• an offence under section 122(4)(b) PPERA in that Mr Halsall failed, without reasonable excuse to deliver a referendum spending return for Vote Leave that was a complete statement of all payments made. We have fined Vote Leave £20,000 for this offence.
  • a further offence under section 122(4)(b) PPERA in that Mr Halsall failed, without reasonable excuse, to deliver a referendum spending return for Vote Leave that was accompanied by all the required invoices and receipts. We have fined Vote Leave £1,000 for this offence.
  • an offence under section 118(2)(c)(i) PPERA in that Mr Halsall incurred spending which he knew or ought reasonably to have known was in excess of the statutory spending limit for Vote Leave. Vote Leave also committed an offence under section 118(2)(c)(ii). We have fined Vote Leave £20,000 for this.

We have determined that Vote Leave Limited committed an offence under Schedule 19B paragraph 13(1) PPERA in that it failed, without reasonable excuse, to comply with a requirement imposed by us to produce documents by a specified date. We have fined Vote Leave £20,000 for this offence.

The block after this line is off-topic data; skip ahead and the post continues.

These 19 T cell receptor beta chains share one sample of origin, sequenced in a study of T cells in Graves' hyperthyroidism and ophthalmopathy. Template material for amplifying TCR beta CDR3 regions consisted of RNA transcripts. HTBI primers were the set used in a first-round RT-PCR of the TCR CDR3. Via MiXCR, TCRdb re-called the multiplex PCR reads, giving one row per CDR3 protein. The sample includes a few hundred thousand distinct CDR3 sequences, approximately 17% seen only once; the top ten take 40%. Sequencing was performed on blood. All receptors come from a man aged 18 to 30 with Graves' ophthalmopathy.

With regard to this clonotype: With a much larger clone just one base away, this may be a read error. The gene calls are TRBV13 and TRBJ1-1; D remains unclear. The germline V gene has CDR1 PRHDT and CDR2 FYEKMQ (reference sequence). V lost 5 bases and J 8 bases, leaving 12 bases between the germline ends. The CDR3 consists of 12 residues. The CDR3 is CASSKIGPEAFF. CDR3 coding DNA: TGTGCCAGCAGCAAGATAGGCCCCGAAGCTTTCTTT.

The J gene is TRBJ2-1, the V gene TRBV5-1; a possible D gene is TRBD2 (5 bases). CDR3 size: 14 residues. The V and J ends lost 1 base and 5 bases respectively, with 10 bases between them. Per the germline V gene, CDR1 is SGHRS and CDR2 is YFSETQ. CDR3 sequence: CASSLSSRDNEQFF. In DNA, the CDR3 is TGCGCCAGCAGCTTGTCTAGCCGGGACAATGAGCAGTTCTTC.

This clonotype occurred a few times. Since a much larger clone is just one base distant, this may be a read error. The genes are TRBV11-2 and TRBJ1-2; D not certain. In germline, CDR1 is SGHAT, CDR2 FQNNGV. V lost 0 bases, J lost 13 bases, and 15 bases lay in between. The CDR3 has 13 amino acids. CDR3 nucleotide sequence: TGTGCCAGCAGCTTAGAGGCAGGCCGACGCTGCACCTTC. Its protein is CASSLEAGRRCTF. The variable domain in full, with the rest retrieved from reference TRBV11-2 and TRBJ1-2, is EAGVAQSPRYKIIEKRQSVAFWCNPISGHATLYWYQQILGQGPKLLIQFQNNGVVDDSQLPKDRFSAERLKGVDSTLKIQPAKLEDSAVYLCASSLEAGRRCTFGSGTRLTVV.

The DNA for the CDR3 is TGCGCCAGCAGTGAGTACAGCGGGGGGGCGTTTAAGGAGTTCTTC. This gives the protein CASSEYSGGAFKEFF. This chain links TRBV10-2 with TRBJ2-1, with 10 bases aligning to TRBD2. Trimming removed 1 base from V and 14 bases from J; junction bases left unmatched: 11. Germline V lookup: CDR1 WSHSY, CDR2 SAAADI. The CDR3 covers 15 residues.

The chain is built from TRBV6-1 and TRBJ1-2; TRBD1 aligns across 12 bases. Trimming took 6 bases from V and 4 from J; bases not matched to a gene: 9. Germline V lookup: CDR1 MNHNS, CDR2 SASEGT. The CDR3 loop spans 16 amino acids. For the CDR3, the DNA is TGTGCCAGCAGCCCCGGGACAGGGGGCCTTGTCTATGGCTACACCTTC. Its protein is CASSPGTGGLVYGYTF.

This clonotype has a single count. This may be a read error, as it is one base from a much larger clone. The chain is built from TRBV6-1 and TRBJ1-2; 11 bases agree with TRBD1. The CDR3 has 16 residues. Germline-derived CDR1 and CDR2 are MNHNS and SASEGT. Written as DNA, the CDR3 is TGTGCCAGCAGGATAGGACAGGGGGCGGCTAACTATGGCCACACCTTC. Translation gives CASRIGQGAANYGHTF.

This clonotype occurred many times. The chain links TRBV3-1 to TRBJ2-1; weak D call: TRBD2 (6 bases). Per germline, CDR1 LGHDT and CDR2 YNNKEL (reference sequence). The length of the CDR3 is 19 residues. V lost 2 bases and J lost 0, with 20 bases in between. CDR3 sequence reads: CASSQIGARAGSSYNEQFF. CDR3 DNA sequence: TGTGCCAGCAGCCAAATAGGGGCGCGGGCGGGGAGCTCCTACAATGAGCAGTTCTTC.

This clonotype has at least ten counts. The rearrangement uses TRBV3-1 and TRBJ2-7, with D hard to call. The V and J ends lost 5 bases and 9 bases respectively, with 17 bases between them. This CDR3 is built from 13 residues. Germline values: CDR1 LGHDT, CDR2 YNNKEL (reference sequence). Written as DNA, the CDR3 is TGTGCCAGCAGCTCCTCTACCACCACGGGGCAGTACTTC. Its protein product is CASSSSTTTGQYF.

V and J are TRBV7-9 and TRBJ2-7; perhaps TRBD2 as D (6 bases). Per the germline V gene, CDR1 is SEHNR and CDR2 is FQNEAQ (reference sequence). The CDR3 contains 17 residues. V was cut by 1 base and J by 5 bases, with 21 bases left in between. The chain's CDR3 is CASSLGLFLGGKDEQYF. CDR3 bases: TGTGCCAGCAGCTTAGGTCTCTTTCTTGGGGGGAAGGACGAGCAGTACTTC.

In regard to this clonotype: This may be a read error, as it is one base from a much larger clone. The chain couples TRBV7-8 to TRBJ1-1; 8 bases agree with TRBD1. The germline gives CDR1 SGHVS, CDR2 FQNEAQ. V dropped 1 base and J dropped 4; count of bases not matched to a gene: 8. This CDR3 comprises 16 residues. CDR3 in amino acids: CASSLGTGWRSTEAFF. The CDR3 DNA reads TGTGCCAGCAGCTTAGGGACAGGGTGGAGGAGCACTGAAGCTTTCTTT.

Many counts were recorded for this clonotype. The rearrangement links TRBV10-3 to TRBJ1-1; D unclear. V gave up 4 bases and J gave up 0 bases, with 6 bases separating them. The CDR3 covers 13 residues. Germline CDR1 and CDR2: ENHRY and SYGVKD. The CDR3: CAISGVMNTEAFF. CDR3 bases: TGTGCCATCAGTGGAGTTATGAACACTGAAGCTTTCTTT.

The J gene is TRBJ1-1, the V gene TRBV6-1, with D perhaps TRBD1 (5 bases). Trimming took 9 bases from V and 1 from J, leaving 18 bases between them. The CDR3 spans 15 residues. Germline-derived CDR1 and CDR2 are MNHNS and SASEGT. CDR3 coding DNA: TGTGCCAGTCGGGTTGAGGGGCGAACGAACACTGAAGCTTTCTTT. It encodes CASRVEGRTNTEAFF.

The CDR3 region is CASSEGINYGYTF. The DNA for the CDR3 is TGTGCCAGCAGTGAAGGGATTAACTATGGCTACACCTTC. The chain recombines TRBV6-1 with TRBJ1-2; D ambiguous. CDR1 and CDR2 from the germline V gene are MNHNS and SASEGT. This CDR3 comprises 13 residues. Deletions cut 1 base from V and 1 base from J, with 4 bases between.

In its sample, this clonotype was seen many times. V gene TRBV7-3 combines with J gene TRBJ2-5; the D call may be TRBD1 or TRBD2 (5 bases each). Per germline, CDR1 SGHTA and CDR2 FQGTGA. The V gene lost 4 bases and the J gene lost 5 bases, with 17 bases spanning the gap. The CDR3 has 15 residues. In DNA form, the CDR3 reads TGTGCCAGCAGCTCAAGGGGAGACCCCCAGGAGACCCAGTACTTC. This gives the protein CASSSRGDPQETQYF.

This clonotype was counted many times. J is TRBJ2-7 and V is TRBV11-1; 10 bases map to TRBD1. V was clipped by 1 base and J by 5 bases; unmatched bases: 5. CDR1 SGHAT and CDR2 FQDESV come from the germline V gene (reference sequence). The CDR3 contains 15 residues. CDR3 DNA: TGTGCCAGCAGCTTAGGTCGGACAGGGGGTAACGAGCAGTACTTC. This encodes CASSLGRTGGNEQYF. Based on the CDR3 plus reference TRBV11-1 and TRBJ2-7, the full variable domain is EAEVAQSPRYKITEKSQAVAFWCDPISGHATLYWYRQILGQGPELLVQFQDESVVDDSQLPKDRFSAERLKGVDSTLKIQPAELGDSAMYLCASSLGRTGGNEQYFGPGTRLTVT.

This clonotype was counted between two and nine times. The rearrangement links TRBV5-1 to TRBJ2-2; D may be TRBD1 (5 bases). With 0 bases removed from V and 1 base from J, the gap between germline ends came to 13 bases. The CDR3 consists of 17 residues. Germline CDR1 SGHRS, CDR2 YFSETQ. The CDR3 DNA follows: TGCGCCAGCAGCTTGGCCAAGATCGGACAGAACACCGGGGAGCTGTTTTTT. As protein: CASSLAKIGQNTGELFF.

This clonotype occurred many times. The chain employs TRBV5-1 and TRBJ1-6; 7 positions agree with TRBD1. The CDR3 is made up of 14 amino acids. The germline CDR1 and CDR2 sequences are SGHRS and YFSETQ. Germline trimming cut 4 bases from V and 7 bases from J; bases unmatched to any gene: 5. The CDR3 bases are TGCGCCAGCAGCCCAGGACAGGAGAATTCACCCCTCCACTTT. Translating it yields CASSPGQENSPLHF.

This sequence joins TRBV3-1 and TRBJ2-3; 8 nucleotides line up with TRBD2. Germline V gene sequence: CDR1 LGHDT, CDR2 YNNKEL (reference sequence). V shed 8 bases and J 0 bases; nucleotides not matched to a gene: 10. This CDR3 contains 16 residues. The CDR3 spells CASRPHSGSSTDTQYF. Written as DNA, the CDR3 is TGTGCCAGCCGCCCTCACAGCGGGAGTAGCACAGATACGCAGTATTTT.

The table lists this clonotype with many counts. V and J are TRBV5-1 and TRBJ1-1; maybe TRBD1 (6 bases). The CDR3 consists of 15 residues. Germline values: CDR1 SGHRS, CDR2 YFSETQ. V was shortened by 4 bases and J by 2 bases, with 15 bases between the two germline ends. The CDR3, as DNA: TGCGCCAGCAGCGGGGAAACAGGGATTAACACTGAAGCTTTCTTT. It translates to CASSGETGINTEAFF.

We have determined that Mr Darren Grimes committed:

  • an offence under section 117(3) PPERA in that Mr Grimes incurred spending on behalf of BeLeave that exceeded the statutory limit for a nonregistered campaigner. BeLeave also committed an offence under section 117(4). We have fined Mr Grimes £20,000 for this.
  • an offence under section 122(4)(b) in that Mr Grimes failed, without reasonable excuse, to deliver a referendum spending return as an individual registered campaigner that was a complete statement of all his referendum spending. In light of our decision to impose a fine on Mr Grimes for his offence under section 117(3) PPERA, we decided not to impose a further fine on Mr Grimes for this offence.

We have determined that Mr David Banks, the responsible person for Veterans for Britain, has committed an offence under section 122(4)(b) PPERA. He failed, without reasonable excuse, to deliver a referendum spending return that included an accurate report of relevant donations received. We have fined Mr Banks £250 for this offence.

Legal and regulatory framework

Last updated: 14 August 2019
Next review: 7 July 2020